Let the regulation begin….


County’s first discussion over legal marijuana scheduled

4409558615_85421d2ce9Three Colorado counties are already progressing toward banning recreational marijuana businesses, and Larimer County commissioners will meet Jan. 14 to begin shaping the local course for managing them.

Colorado voters last month approved Amendment 64 legalizing recreational marijuana and the possession and distribution of up to 1 ounce or six plants for people 21 and older. But many facets of marijuana’s transition from taboo to commercial remain to be reconciled by state lawmakers and regulators, ranging from its taxation to its growth and distribution.

“The rules are so wide open, I don’t think we even know which way is up right now,” said Larimer County Commissioner Lew Gaiter.

Douglas County did not wait for the state to answer questions about the implementation of Amendment 64. Commissioners there have banned commercial marijuana businesses, and proposed bans are progressing in Weld and El Paso counties.

Larimer County commissioners said they are less inclined to take such a hard line, but they are willing to entertain slow-walking the establishment of marijuana enterprises until all of the state guidelines governing them are in place.

“The only thing that I might consider at this stage of the game is a temporary moratorium, not so that we can say, ‘No way, not in Larimer County,’ but so we can get our arms around the situation,” Gaiter said.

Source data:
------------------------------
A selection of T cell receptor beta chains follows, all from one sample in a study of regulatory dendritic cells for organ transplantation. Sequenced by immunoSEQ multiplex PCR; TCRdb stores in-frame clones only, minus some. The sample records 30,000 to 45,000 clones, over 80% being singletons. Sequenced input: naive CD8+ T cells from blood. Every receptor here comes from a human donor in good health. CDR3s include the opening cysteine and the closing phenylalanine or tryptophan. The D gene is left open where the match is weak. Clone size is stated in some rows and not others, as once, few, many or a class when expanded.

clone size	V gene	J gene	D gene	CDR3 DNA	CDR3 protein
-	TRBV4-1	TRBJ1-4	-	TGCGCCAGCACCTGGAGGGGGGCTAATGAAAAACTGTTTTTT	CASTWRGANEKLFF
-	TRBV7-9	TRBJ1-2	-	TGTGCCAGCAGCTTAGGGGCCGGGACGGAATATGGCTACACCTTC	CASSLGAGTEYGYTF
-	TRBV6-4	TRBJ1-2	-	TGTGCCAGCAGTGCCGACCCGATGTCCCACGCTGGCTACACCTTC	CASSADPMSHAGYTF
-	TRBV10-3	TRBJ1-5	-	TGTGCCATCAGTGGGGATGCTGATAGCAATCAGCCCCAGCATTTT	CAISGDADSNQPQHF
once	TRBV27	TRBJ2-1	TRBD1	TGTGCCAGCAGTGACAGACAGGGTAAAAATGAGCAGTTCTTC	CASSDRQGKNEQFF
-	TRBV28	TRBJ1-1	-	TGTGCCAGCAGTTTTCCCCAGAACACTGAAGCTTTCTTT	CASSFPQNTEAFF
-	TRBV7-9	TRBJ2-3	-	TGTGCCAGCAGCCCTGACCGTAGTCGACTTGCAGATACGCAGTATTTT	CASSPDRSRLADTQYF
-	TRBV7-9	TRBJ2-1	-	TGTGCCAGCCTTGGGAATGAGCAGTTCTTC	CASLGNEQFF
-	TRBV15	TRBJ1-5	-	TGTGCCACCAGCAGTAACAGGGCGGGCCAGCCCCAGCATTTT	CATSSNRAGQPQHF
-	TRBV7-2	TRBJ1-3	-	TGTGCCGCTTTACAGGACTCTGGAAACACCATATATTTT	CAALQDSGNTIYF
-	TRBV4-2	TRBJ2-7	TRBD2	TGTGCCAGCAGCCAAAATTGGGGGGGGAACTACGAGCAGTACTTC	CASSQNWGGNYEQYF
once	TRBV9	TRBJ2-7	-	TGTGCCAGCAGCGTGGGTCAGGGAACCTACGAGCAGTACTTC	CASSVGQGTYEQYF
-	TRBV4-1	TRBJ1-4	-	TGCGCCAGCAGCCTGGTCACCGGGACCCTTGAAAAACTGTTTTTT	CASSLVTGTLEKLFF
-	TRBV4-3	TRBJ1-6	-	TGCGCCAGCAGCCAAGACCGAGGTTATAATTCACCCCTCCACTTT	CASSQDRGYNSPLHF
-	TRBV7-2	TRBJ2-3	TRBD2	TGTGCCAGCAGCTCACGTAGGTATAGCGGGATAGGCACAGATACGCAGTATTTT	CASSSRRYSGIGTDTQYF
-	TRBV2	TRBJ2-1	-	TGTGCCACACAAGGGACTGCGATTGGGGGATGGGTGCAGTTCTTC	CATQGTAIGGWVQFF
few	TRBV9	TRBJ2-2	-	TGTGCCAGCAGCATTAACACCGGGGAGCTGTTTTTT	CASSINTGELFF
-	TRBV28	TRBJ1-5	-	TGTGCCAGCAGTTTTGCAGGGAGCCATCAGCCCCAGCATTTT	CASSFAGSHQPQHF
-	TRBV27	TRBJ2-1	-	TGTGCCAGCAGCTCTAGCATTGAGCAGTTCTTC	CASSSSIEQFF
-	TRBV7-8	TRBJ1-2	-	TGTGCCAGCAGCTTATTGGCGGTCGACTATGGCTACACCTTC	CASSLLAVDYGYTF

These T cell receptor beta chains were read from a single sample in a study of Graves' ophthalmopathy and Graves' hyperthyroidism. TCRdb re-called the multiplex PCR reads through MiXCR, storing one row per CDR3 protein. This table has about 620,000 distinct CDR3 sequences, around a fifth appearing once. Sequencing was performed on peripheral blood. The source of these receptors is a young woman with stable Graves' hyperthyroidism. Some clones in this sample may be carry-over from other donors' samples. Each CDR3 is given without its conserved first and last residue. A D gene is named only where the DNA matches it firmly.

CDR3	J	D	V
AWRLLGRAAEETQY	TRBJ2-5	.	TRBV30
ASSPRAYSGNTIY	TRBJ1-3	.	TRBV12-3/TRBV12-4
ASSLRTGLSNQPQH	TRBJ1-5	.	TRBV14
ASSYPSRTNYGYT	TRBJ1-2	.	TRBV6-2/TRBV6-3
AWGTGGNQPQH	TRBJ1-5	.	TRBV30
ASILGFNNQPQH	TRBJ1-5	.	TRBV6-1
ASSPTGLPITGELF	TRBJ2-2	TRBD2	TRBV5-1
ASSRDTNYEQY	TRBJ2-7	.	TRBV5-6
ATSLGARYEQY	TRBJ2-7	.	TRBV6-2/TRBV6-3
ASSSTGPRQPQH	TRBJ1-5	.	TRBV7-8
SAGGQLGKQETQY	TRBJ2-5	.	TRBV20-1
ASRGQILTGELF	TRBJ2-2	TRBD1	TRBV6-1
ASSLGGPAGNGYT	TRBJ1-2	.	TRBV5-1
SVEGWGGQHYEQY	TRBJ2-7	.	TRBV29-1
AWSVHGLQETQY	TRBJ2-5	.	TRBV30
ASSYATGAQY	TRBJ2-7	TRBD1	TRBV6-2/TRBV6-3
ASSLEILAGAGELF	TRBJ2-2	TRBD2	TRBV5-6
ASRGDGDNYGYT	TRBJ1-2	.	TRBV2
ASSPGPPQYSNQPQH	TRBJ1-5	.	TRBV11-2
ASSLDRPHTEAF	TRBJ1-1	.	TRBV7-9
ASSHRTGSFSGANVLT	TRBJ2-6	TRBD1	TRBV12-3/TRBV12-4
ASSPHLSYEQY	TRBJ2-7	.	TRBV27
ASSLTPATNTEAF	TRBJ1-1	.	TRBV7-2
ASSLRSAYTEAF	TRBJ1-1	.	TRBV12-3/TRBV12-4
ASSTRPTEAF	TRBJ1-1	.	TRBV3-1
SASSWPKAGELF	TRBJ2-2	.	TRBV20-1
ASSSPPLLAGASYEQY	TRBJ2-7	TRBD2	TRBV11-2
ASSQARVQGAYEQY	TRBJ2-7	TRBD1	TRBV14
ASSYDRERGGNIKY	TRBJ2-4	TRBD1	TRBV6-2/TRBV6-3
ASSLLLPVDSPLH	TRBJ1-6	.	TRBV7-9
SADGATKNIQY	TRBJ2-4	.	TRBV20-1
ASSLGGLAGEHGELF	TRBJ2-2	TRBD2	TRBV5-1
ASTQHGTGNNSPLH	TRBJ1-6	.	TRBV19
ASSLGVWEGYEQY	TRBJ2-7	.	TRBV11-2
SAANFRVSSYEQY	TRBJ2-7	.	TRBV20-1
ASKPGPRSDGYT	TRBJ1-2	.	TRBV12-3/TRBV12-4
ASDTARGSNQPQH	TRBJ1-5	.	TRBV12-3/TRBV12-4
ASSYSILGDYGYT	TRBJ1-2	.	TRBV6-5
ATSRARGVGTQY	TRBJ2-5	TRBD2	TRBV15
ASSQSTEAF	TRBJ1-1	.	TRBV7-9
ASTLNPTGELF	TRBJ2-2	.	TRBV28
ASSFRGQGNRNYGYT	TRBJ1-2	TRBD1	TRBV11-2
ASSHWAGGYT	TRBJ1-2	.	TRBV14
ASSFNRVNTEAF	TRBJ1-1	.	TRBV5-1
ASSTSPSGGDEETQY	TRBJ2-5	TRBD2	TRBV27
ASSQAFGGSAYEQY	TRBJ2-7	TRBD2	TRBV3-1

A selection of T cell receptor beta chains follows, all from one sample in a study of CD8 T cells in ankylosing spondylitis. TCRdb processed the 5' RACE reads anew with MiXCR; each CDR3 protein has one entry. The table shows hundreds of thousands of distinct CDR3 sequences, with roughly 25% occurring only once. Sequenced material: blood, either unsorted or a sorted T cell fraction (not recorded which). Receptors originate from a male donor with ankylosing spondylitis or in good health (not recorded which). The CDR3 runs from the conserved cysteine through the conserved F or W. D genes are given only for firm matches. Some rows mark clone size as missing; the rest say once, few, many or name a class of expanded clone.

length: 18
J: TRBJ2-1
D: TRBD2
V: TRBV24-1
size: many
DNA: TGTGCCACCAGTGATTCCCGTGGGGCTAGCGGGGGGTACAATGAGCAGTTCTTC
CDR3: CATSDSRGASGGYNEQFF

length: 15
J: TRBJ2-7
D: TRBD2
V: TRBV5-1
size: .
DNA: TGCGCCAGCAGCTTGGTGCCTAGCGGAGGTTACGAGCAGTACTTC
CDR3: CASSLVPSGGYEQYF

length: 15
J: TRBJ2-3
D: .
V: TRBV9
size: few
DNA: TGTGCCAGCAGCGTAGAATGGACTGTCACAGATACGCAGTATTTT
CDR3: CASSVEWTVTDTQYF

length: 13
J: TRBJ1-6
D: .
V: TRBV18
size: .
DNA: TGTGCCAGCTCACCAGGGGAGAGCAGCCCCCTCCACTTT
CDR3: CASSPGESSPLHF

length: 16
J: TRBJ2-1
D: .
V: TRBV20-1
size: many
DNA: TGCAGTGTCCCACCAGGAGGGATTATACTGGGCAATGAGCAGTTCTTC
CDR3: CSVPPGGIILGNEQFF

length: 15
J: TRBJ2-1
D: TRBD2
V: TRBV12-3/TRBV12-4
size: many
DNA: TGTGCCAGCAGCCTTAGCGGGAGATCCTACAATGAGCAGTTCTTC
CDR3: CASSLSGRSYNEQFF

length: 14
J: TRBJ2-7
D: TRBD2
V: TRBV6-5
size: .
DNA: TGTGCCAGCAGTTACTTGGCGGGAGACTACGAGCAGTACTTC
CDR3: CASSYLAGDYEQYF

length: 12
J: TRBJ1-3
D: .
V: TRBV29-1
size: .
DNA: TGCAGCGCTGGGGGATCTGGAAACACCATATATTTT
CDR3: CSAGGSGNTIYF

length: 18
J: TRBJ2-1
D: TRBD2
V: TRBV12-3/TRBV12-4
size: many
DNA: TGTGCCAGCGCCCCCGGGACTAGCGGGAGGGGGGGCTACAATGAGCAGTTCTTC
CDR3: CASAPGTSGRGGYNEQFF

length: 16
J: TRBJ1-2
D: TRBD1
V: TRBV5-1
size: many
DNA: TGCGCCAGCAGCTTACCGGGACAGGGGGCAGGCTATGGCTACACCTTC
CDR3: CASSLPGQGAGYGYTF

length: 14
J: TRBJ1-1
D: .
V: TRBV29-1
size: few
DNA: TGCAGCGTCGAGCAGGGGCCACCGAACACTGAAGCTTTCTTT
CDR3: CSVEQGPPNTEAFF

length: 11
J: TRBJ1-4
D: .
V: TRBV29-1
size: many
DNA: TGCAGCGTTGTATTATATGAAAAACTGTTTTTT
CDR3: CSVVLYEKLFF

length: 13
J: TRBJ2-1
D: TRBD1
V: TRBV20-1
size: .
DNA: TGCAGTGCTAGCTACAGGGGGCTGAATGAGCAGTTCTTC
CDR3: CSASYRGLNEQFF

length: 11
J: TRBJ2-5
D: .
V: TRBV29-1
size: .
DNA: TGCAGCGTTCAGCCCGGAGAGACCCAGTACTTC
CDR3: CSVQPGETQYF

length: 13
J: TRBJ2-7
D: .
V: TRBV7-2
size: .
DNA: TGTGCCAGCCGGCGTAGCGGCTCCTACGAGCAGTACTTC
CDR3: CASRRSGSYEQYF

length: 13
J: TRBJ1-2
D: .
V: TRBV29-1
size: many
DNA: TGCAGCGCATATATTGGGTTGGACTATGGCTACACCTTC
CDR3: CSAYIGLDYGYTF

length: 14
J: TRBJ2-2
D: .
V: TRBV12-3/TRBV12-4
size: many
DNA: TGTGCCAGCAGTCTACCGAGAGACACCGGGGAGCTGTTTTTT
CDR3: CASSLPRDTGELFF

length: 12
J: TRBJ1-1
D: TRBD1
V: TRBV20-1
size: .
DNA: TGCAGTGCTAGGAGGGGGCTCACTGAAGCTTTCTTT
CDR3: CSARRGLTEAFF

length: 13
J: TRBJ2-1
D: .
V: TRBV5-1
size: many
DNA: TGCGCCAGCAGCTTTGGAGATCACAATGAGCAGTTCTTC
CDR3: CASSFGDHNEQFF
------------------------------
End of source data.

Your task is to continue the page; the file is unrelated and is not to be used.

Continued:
“That might be a wise thing until we have a level playing field and some certainty for people,” Commissioner Steve Johnson said.

All three Larimer County commissioners expressed their personal opposition to Amendment 64 before the election, but they now say that they accept the outcome and will honor it.

“Our job is to carry out the wishes of the voters in the best way for Larimer County,” Johnson said. “To ban the sale completely of something that according to state law people can legally possess and use is going to force them to obtain it illegally in the county, and that is not a good situation.”

Gaiter neither opposes marijuana businesses altogether nor supports a wide-open approach to them.

“There’s a lot of gray area around this that we need to define, but for me to say a hard, ‘No, no way, no matter what,’ I’m not there — or a hard yes under any circumstances, I’m not there either,” he said.

As they had with the proliferation of medical marijuana dispensaries, the commissioners will mull whether less-populated, rural portions of the county are suitable for marijuana business, or whether it makes better sense to shepherd them toward pockets of population, where resources such as utilities and law enforcement already are established.

“Really the only issue with the county probably is the land use issue,” said Commissioner Tom Donnelly. “The questions we’ll be dealing with will be whether we have adequate infrastructure to host large-scale commercial operations. That’s probably where our discussion will head. That’s probably a little more boring and a little less controversial than the details they’ll be working out in Denver.”

Nonetheless, everyone on the board expects that the spectrum of interests that collide at the intersection of legal marijuana and government will generate a lively discussion.


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